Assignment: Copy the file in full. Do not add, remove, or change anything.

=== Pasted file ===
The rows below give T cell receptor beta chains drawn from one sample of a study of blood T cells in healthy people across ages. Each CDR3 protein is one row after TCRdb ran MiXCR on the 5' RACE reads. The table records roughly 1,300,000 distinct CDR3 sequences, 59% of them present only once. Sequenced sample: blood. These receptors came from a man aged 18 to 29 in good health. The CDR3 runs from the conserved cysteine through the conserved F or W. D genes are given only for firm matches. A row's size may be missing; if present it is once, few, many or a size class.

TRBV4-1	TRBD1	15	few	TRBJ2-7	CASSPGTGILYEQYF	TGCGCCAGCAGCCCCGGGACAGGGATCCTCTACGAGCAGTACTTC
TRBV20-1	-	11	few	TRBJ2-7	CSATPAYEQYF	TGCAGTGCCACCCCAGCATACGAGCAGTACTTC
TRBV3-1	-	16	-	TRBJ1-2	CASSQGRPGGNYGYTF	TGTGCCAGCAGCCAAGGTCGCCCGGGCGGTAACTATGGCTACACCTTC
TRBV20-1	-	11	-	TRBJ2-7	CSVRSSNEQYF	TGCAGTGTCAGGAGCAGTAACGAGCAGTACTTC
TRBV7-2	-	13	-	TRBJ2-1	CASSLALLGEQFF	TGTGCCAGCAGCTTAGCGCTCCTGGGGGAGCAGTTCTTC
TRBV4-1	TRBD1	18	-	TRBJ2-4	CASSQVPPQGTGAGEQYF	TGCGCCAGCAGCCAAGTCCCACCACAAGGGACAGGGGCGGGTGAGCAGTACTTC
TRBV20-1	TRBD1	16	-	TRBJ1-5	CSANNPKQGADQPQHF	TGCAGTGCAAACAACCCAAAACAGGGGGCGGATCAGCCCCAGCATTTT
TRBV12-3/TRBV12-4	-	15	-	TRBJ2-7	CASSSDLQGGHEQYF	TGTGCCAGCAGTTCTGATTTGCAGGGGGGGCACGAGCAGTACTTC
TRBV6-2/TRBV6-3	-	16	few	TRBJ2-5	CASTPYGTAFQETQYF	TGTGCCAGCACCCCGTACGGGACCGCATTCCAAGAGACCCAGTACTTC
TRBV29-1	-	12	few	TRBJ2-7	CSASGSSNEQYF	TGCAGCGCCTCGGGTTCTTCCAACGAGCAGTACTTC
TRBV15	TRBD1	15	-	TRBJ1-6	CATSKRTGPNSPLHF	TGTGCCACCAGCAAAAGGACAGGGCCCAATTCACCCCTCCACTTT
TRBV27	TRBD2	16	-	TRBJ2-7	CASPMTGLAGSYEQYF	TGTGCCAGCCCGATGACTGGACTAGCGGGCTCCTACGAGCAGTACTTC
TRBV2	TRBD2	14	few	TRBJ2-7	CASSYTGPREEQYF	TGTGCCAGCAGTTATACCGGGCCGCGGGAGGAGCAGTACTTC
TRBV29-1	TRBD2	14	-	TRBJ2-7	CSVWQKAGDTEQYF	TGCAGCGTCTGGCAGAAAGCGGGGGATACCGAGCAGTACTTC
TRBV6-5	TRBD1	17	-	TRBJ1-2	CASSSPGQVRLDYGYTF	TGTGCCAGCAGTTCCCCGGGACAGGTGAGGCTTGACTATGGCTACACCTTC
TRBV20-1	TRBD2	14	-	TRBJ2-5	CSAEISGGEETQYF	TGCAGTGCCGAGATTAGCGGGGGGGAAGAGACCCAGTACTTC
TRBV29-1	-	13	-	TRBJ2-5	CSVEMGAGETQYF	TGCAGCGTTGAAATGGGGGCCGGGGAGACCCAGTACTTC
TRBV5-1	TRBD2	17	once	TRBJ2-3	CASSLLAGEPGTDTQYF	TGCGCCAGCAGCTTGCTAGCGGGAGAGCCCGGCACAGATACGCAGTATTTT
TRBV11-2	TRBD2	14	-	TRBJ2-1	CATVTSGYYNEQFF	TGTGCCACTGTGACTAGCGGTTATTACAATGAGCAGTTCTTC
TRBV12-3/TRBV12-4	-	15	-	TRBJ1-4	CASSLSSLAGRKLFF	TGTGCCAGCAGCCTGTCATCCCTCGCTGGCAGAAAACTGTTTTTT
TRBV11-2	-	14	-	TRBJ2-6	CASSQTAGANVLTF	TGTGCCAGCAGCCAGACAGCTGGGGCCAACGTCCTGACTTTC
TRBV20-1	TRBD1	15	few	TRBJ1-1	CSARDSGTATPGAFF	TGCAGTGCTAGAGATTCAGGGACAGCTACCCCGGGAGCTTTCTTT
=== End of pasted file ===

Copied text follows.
The rows below give T cell receptor beta chains drawn from one sample of a study of blood T cells in healthy people across ages. Each CDR3 protein is one row after TCRdb ran MiXCR on the 5' RACE reads. The table records roughly 1,300,000 distinct CDR3 sequences, 59% of them present only once. Sequenced sample: blood. These receptors came from a man aged 18 to 29 in good health. The CDR3 runs from the conserved cysteine through the conserved F or W. D genes are given only for firm matches. A row's size may be missing; if present it is once, few, many or a size class.

TRBV4-1	TRBD1	15	few	TRBJ2-7	CASSPGTGILYEQYF	TGCGCCAGCAGCCCCGGGACAGGGATCCTCTACGAGCAGTACTTC
TRBV20-1	-	11	few	TRBJ2-7	CSATPAYEQYF	TGCAGTGCCACCCCAGCATACGAGCAGTACTTC
TRBV3-1	-	16	-	TRBJ1-2	CASSQGRPGGNYGYTF	TGTGCCAGCAGCCAAGGTCGCCCGGGCGGTAACTATGGCTACACCTTC
TRBV20-1	-	11	-	TRBJ2-7	CSVRSSNEQYF	TGCAGTGTCAGGAGCAGTAACGAGCAGTACTTC
TRBV7-2	-	13	-	TRBJ2-1	CASSLALLGEQFF	TGTGCCAGCAGCTTAGCGCTCCTGGGGGAGCAGTTCTTC
TRBV4-1	TRBD1	18	-	TRBJ2-4	CASSQVPPQGTGAGEQYF	TGCGCCAGCAGCCAAGTCCCACCACAAGGGACAGGGGCGGGTGAGCAGTACTTC
TRBV20-1	TRBD1	16	-	TRBJ1-5	CSANNPKQGADQPQHF	TGCAGTGCAAACAACCCAAAACAGGGGGCGGATCAGCCCCAGCATTTT
TRBV12-3/TRBV12-4	-	15	-	TRBJ2-7	CASSSDLQGGHEQYF	TGTGCCAGCAGTTCTGATTTGCAGGGGGGGCACGAGCAGTACTTC
TRBV6-2/TRBV6-3	-	16	few	TRBJ2-5	CASTPYGTAFQETQYF	TGTGCCAGCACCCCGTACGGGACCGCATTCCAAGAGACCCAGTACTTC
TRBV29-1	-	12	few	TRBJ2-7	CSASGSSNEQYF	TGCAGCGCCTCGGGTTCTTCCAACGAGCAGTACTTC
TRBV15	TRBD1	15	-	TRBJ1-6	CATSKRTGPNSPLHF	TGTGCCACCAGCAAAAGGACAGGGCCCAATTCACCCCTCCACTTT
TRBV27	TRBD2	16	-	TRBJ2-7	CASPMTGLAGSYEQYF	TGTGCCAGCCCGATGACTGGACTAGCGGGCTCCTACGAGCAGTACTTC
TRBV2	TRBD2	14	few	TRBJ2-7	CASSYTGPREEQYF	TGTGCCAGCAGTTATACCGGGCCGCGGGAGGAGCAGTACTTC
TRBV29-1	TRBD2	14	-	TRBJ2-7	CSVWQKAGDTEQYF	TGCAGCGTCTGGCAGAAAGCGGGGGATACCGAGCAGTACTTC
TRBV6-5	TRBD1	17	-	TRBJ1-2	CASSSPGQVRLDYGYTF	TGTGCCAGCAGTTCCCCGGGACAGGTGAGGCTTGACTATGGCTACACCTTC
TRBV20-1	TRBD2	14	-	TRBJ2-5	CSAEISGGEETQYF	TGCAGTGCCGAGATTAGCGGGGGGGAAGAGACCCAGTACTTC
TRBV29-1	-	13	-	TRBJ2-5	CSVEMGAGETQYF	TGCAGCGTTGAAATGGGGGCCGGGGAGACCCAGTACTTC
TRBV5-1	TRBD2	17	once	TRBJ2-3	CASSLLAGEPGTDTQYF	TGCGCCAGCAGCTTGCTAGCGGGAGAGCCCGGCACAGATACGCAGTATTTT
TRBV11-2	TRBD2	14	-	TRBJ2-1	CATVTSGYYNEQFF	TGTGCCACTGTGACTAGCGGTTATTACAATGAGCAGTTCTTC
TRBV12-3/TRBV12-4	-	15	-	TRBJ1-4	CASSLSSLAGRKLFF	TGTGCCAGCAGCCTGTCATCCCTCGCTGGCAGAAAACTGTTTTTT
TRBV11-2	-	14	-	TRBJ2-6	CASSQTAGANVLTF	TGTGCCAGCAGCCAGACAGCTGGGGCCAACGTCCTGACTTTC
TRBV20-1	TRBD1	15	few	TRBJ1-1	CSARDSGTATPGAFF	TGCAGTGCTAGAGATTCAGGGACAGCTACCCCGGGAGCTTTCTTT